TOPIC: Thanksgiving trees
Mountain Lake State Park
I hiked portions of most of the trails in the park and found nothing
to report. The forests are too young and disturbed to produce much
yet. It was disturbing to see acres and acres of
pine forests with an understory component dominated by Japanese
honeysuckle, privet, and earthworms. I come across an interesting
site that must have been some form of limestone outcrop. Over this
several acre patch the short- canopied, open forest was dominated by
black walnut and honey locust. The mid and understory was full of
redbud, red cedar and a highly contorted Celtis,
perhaps C. tenuifolia.
They were full of fruit and shared some space with paw-paw. The
overall appearance of the site was very unique to me- short trees,
open canopy and an assemblage of species I have not seen together in
such abundance. It was perhaps semi-savanna perpetuated by black
walnut allelopathy. Here is a shot taken just before the rain came.
== 2 of 7 ==
Date: Fri, Dec 5 2008 4:14 pm
From: "Edward Frank"
Places like this in which the trees are not spectacular, but
represent an unusual assemblage or exhibit unusual character are
something I feel is as important to document as are the big trees we
measure. Other examples, such as the the rock elm forest in
Minnesota, are also worth documenting. I am wondering if you or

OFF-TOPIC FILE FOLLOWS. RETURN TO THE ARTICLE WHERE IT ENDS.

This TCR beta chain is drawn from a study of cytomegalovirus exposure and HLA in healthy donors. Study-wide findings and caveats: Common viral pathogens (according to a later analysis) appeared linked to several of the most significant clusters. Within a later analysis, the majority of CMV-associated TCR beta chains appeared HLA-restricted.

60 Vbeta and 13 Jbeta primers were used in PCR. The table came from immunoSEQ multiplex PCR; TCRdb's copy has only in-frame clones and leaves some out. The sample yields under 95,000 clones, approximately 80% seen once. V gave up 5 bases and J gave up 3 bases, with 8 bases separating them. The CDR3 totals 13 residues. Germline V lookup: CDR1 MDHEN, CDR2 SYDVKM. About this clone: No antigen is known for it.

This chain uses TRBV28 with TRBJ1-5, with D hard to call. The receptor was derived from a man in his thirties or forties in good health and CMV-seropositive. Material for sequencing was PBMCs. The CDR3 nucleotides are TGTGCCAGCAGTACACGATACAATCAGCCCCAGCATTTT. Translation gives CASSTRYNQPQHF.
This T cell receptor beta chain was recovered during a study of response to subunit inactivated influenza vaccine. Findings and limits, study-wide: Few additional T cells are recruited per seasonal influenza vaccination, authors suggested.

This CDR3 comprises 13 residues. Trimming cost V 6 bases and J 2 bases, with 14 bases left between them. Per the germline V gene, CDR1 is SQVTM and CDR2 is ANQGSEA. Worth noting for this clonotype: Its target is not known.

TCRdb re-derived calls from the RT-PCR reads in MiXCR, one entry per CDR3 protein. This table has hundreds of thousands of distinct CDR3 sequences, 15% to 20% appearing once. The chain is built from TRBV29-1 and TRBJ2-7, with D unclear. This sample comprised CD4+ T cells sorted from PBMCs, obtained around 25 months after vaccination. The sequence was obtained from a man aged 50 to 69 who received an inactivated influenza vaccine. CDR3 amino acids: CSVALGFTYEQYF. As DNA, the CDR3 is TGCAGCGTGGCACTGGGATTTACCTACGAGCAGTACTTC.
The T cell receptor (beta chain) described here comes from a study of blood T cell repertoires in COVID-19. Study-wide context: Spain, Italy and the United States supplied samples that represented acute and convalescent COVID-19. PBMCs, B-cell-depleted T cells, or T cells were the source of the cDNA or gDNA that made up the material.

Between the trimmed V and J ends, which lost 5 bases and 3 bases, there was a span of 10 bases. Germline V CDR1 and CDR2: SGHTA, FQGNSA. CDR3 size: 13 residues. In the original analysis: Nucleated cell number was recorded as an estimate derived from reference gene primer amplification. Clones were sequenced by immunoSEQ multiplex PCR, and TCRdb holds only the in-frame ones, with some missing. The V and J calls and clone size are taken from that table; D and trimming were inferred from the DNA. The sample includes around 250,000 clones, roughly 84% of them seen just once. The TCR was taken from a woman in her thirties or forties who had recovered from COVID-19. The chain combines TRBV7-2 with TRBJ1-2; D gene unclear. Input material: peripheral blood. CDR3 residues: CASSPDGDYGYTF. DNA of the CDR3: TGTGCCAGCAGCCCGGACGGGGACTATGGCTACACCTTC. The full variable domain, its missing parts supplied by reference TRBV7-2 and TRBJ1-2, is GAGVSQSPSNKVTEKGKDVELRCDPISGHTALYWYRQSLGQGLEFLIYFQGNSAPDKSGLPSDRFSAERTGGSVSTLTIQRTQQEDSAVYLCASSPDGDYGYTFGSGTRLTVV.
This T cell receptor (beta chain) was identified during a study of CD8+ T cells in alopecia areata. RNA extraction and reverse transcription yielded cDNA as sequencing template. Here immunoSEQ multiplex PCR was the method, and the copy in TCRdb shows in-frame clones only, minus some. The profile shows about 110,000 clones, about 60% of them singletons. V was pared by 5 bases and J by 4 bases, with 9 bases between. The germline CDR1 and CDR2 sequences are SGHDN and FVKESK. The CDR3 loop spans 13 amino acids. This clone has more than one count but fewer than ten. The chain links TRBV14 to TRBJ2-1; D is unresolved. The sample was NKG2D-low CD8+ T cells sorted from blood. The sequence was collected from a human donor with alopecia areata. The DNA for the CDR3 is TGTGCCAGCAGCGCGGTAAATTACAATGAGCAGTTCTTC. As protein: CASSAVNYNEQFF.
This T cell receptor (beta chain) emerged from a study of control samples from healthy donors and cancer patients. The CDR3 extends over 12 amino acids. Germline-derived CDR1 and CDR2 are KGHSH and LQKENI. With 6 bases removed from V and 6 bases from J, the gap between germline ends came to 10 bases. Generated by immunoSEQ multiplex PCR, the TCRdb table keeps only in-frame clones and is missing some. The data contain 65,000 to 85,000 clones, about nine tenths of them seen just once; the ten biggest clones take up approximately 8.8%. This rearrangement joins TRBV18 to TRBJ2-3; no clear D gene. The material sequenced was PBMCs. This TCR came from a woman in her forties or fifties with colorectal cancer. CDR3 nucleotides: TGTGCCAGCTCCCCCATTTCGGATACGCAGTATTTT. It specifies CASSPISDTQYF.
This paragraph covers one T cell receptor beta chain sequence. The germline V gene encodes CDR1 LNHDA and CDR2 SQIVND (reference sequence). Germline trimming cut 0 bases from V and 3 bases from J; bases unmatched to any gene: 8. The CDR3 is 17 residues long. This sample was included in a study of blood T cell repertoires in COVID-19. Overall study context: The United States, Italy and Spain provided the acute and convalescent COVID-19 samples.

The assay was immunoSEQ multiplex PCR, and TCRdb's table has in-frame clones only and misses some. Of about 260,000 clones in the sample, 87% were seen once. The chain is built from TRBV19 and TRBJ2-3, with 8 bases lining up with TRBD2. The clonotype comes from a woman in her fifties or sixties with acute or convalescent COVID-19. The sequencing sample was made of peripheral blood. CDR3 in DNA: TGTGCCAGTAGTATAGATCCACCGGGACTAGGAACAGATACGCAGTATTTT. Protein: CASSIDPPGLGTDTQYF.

others have any ideas on how to better define or document these
unusual assemblages that would give them more weight or importance
when considering the ecologic or aesthetic value of various forested
== 3 of 7 ==
Date: Fri, Dec 5 2008 4:19 pm
From: "Will Blozan"
True. I have no idea if such a site has any significance at all in
context of the state or eastern woodlands. To me, they are a novelty
don't encounter them regularly.
Will F. Blozan
President, Eastern Native Tree Society
President, Appalachian Arborists, Inc.
== 5 of 7 ==
Date: Fri, Dec 5 2008 4:26 pm
From: "Edward Frank"
I don't know if they are significant in a broader context, but when
they strike you as as something unusual, given your passion abut
trees, that certainly is a place to start. If these places are not
being noted or documented in any way, how are we to know what is
unusual and what is simply commonplace?